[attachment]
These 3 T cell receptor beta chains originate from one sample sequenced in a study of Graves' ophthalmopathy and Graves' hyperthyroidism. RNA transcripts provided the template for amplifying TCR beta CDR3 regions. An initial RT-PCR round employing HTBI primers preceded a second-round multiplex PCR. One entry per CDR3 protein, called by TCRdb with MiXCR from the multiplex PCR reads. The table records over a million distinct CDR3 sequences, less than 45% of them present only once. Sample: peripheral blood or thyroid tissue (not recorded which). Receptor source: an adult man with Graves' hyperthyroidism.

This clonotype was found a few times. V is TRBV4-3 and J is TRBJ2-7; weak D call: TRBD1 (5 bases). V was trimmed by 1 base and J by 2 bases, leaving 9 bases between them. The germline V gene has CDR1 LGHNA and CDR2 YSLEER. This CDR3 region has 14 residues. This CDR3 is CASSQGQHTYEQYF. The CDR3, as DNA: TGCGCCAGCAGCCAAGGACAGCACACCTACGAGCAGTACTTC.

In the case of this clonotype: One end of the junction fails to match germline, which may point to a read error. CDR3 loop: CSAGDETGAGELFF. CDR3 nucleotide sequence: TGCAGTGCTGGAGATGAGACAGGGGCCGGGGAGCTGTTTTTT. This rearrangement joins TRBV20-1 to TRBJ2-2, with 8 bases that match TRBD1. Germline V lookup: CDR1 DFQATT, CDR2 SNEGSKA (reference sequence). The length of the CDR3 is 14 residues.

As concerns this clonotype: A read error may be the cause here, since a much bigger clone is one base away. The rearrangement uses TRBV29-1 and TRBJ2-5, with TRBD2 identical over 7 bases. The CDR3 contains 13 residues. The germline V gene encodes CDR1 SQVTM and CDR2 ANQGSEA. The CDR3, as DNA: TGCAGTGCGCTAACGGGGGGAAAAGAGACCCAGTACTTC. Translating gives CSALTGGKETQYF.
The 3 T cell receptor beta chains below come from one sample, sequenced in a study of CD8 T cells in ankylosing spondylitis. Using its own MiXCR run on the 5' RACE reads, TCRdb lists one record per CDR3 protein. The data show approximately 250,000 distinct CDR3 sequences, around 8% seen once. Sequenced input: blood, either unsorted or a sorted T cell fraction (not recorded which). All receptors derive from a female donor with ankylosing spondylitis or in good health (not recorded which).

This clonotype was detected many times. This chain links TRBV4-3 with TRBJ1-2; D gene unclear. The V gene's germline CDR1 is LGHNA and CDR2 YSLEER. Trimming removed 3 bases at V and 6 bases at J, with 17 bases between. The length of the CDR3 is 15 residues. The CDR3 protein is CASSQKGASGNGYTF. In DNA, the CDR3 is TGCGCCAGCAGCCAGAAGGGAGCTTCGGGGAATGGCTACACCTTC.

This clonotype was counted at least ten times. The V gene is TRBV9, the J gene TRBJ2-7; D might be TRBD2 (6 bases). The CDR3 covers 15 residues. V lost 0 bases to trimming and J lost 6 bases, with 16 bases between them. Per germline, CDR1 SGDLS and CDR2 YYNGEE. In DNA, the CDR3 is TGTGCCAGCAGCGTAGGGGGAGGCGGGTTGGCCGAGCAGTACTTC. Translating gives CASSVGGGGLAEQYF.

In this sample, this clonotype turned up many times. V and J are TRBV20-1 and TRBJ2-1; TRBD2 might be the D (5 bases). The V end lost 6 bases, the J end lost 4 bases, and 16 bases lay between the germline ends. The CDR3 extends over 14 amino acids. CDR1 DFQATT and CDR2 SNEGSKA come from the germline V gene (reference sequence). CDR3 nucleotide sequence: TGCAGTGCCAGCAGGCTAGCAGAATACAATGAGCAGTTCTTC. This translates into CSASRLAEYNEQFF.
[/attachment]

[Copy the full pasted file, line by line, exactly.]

These 3 T cell receptor beta chains originate from one sample sequenced in a study of Graves' ophthalmopathy and Graves' hyperthyroidism. RNA transcripts provided the template for amplifying TCR beta CDR3 regions. An initial RT-PCR round employing HTBI primers preceded a second-round multiplex PCR. One entry per CDR3 protein, called by TCRdb with MiXCR from the multiplex PCR reads. The table records over a million distinct CDR3 sequences, less than 45% of them present only once. Sample: peripheral blood or thyroid tissue (not recorded which). Receptor source: an adult man with Graves' hyperthyroidism.

This clonotype was found a few times. V is TRBV4-3 and J is TRBJ2-7; weak D call: TRBD1 (5 bases). V was trimmed by 1 base and J by 2 bases, leaving 9 bases between them. The germline V gene has CDR1 LGHNA and CDR2 YSLEER. This CDR3 region has 14 residues. This CDR3 is CASSQGQHTYEQYF. The CDR3, as DNA: TGCGCCAGCAGCCAAGGACAGCACACCTACGAGCAGTACTTC.

In the case of this clonotype: One end of the junction fails to match germline, which may point to a read error. CDR3 loop: CSAGDETGAGELFF. CDR3 nucleotide sequence: TGCAGTGCTGGAGATGAGACAGGGGCCGGGGAGCTGTTTTTT. This rearrangement joins TRBV20-1 to TRBJ2-2, with 8 bases that match TRBD1. Germline V lookup: CDR1 DFQATT, CDR2 SNEGSKA (reference sequence). The length of the CDR3 is 14 residues.

As concerns this clonotype: A read error may be the cause here, since a much bigger clone is one base away. The rearrangement uses TRBV29-1 and TRBJ2-5, with TRBD2 identical over 7 bases. The CDR3 contains 13 residues. The germline V gene encodes CDR1 SQVTM and CDR2 ANQGSEA. The CDR3, as DNA: TGCAGTGCGCTAACGGGGGGAAAAGAGACCCAGTACTTC. Translating gives CSALTGGKETQYF.
The 3 T cell receptor beta chains below come from one sample, sequenced in a study of CD8 T cells in ankylosing spondylitis. Using its own MiXCR run on the 5' RACE reads, TCRdb lists one record per CDR3 protein. The data show approximately 250,000 distinct CDR3 sequences, around 8% seen once. Sequenced input: blood, either unsorted or a sorted T cell fraction (not recorded which). All receptors derive from a female donor with ankylosing spondylitis or in good health (not recorded which).

This clonotype was detected many times. This chain links TRBV4-3 with TRBJ1-2; D gene unclear. The V gene's germline CDR1 is LGHNA and CDR2 YSLEER. Trimming removed 3 bases at V and 6 bases at J, with 17 bases between. The length of the CDR3 is 15 residues. The CDR3 protein is CASSQKGASGNGYTF. In DNA, the CDR3 is TGCGCCAGCAGCCAGAAGGGAGCTTCGGGGAATGGCTACACCTTC.

This clonotype was counted at least ten times. The V gene is TRBV9, the J gene TRBJ2-7; D might be TRBD2 (6 bases). The CDR3 covers 15 residues. V lost 0 bases to trimming and J lost 6 bases, with 16 bases between them. Per germline, CDR1 SGDLS and CDR2 YYNGEE. In DNA, the CDR3 is TGTGCCAGCAGCGTAGGGGGAGGCGGGTTGGCCGAGCAGTACTTC. Translating gives CASSVGGGGLAEQYF.

In this sample, this clonotype turned up many times. V and J are TRBV20-1 and TRBJ2-1; TRBD2 might be the D (5 bases). The V end lost 6 bases, the J end lost 4 bases, and 16 bases lay between the germline ends. The CDR3 extends over 14 amino acids. CDR1 DFQATT and CDR2 SNEGSKA come from the germline V gene (reference sequence). CDR3 nucleotide sequence: TGCAGTGCCAGCAGGCTAGCAGAATACAATGAGCAGTTCTTC. This translates into CSASRLAEYNEQFF.